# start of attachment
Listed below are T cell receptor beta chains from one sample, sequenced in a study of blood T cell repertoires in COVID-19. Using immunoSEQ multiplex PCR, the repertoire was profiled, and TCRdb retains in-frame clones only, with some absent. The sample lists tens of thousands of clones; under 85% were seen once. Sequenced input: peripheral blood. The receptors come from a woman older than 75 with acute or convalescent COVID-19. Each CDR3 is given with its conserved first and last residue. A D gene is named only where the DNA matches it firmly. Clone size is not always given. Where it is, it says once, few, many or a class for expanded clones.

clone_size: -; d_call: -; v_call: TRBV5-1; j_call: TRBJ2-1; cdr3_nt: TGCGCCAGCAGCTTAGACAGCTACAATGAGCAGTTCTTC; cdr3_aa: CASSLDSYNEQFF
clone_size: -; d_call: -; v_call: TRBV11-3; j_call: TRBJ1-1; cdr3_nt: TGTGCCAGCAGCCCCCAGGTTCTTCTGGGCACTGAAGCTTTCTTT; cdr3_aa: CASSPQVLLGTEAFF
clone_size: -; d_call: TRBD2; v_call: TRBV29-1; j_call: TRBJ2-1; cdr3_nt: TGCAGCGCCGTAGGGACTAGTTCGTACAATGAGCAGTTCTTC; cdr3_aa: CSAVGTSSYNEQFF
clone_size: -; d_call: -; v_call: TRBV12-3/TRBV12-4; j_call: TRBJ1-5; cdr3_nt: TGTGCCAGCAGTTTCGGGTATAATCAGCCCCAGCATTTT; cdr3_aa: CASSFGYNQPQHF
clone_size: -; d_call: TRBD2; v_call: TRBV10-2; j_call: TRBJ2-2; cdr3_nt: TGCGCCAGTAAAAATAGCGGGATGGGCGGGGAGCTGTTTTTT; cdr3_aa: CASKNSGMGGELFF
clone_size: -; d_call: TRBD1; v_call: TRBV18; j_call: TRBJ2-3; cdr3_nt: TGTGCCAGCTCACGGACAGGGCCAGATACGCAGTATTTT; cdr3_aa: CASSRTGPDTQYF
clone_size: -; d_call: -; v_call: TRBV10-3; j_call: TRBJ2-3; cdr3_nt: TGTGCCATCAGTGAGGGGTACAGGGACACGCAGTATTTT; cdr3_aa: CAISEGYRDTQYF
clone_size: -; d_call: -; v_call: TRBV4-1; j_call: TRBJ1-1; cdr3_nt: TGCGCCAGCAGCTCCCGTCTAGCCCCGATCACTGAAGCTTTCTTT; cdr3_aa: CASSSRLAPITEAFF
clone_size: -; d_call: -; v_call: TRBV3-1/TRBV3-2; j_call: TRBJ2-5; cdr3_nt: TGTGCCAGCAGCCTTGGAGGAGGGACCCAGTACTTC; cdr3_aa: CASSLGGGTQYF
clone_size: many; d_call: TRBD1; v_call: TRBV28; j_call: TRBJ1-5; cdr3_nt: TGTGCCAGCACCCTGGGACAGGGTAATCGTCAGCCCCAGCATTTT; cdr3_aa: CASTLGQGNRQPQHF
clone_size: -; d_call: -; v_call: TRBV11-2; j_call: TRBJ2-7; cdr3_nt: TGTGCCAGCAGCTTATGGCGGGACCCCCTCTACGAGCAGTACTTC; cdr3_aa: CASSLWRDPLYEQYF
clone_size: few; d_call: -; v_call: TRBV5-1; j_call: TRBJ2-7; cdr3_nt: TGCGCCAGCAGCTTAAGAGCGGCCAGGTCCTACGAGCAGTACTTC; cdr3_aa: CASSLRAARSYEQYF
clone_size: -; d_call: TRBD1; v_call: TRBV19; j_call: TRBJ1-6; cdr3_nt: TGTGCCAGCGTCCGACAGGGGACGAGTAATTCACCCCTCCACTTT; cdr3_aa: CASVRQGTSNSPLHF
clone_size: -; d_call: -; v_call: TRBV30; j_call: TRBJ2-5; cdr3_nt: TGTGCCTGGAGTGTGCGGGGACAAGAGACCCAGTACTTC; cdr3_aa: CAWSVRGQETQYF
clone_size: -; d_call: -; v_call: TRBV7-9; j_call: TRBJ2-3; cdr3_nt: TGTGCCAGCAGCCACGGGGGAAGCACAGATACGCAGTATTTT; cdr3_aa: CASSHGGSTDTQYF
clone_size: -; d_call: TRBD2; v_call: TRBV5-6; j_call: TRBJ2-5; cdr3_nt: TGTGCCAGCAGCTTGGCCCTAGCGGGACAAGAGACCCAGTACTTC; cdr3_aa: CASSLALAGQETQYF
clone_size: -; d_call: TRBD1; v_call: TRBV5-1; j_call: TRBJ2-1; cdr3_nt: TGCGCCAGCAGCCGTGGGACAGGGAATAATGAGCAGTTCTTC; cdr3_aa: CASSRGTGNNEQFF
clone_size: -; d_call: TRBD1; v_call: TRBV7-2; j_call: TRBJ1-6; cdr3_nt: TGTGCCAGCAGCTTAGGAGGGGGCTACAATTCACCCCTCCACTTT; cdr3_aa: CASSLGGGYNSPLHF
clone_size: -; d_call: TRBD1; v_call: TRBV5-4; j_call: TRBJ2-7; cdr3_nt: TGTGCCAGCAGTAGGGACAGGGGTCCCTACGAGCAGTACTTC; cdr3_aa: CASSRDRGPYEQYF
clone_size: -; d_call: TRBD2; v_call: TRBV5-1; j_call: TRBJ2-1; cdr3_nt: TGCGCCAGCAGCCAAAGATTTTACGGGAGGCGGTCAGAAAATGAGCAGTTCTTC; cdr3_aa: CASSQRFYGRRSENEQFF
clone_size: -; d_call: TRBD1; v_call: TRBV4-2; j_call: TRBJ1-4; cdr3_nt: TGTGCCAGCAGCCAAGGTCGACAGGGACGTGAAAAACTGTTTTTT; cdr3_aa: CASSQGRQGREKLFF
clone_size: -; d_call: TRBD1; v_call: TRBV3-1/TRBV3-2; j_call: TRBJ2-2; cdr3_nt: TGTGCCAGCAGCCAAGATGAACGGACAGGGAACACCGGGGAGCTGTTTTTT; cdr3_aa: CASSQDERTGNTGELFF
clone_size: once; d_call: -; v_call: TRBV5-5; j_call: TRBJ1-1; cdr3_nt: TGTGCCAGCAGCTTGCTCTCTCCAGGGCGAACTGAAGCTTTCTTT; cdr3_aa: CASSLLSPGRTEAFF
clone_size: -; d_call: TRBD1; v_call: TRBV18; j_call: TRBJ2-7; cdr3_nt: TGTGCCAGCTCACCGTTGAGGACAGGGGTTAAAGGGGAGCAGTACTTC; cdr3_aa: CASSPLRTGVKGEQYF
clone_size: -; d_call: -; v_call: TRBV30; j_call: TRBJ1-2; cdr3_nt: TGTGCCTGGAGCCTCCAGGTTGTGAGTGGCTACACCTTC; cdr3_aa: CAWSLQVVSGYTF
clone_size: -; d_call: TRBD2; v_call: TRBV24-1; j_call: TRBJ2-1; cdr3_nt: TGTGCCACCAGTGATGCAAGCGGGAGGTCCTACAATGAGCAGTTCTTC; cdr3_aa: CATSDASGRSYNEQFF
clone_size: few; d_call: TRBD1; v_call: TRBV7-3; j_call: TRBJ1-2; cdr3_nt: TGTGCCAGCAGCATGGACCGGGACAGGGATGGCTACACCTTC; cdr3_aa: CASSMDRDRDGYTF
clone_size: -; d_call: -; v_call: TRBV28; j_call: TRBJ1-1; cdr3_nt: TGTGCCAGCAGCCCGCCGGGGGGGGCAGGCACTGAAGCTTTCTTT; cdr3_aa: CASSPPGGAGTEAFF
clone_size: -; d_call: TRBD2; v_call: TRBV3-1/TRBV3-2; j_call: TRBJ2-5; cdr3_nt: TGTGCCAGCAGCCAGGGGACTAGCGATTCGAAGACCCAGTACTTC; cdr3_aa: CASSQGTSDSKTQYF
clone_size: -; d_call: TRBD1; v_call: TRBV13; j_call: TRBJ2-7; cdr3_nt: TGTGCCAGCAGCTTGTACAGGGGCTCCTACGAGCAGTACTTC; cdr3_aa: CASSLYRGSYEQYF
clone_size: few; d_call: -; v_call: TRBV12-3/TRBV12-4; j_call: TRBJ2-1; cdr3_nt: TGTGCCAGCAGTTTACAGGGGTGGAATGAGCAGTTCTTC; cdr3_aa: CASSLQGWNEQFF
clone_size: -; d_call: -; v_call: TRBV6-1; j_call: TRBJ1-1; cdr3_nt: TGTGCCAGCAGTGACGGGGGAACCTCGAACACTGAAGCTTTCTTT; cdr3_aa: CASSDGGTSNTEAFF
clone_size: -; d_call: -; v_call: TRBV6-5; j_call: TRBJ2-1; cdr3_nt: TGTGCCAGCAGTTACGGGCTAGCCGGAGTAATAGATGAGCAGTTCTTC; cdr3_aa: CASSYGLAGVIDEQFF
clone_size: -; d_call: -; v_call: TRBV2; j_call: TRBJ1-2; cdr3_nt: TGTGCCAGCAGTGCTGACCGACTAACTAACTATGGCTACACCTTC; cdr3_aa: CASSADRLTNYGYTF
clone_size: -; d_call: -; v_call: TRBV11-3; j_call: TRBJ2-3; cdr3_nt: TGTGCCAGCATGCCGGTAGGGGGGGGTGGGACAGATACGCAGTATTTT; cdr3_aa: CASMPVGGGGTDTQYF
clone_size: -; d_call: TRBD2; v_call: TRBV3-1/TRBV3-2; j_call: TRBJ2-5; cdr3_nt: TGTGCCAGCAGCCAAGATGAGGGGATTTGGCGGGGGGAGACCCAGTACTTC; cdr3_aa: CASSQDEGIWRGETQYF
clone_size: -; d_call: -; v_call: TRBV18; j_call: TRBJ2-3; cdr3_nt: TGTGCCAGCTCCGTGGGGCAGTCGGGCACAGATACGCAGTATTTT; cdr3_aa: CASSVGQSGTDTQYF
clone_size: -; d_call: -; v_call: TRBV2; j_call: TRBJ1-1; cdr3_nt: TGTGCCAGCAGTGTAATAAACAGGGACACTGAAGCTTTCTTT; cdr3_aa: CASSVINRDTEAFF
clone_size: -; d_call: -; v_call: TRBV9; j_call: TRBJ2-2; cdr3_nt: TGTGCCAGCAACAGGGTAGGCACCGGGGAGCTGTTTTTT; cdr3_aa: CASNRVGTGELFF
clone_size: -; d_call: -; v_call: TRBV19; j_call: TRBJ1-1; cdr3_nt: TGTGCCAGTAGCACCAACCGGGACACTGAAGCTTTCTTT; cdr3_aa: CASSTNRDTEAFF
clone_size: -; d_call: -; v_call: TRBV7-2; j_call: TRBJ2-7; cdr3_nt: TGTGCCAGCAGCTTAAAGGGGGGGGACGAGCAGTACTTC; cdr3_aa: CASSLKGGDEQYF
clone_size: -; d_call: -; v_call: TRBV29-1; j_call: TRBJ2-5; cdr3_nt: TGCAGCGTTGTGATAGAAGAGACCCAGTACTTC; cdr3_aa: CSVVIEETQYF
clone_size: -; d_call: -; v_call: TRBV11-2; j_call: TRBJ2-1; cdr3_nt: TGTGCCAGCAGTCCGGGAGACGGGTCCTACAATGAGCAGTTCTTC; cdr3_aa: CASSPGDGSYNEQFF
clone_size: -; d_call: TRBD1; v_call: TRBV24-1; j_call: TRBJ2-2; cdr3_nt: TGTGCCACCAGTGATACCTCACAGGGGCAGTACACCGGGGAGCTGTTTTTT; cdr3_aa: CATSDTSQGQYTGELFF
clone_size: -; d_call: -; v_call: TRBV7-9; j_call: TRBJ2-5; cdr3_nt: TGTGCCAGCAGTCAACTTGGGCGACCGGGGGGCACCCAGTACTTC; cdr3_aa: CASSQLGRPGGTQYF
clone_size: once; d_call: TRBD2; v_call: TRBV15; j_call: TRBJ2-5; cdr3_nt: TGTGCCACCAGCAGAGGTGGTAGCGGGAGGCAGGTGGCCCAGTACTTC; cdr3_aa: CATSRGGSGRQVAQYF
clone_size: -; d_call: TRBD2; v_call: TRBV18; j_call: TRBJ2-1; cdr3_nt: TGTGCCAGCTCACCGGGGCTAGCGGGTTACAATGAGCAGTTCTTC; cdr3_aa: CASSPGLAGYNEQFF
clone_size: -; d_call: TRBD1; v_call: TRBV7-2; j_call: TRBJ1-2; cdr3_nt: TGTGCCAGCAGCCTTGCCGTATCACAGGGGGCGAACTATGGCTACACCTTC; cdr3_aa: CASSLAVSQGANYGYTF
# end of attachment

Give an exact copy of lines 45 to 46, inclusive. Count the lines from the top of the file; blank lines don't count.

clone_size: -; d_call: TRBD1; v_call: TRBV24-1; j_call: TRBJ2-2; cdr3_nt: TGTGCCACCAGTGATACCTCACAGGGGCAGTACACCGGGGAGCTGTTTTTT; cdr3_aa: CATSDTSQGQYTGELFF
clone_size: -; d_call: -; v_call: TRBV7-9; j_call: TRBJ2-5; cdr3_nt: TGTGCCAGCAGTCAACTTGGGCGACCGGGGGGCACCCAGTACTTC; cdr3_aa: CASSQLGRPGGTQYF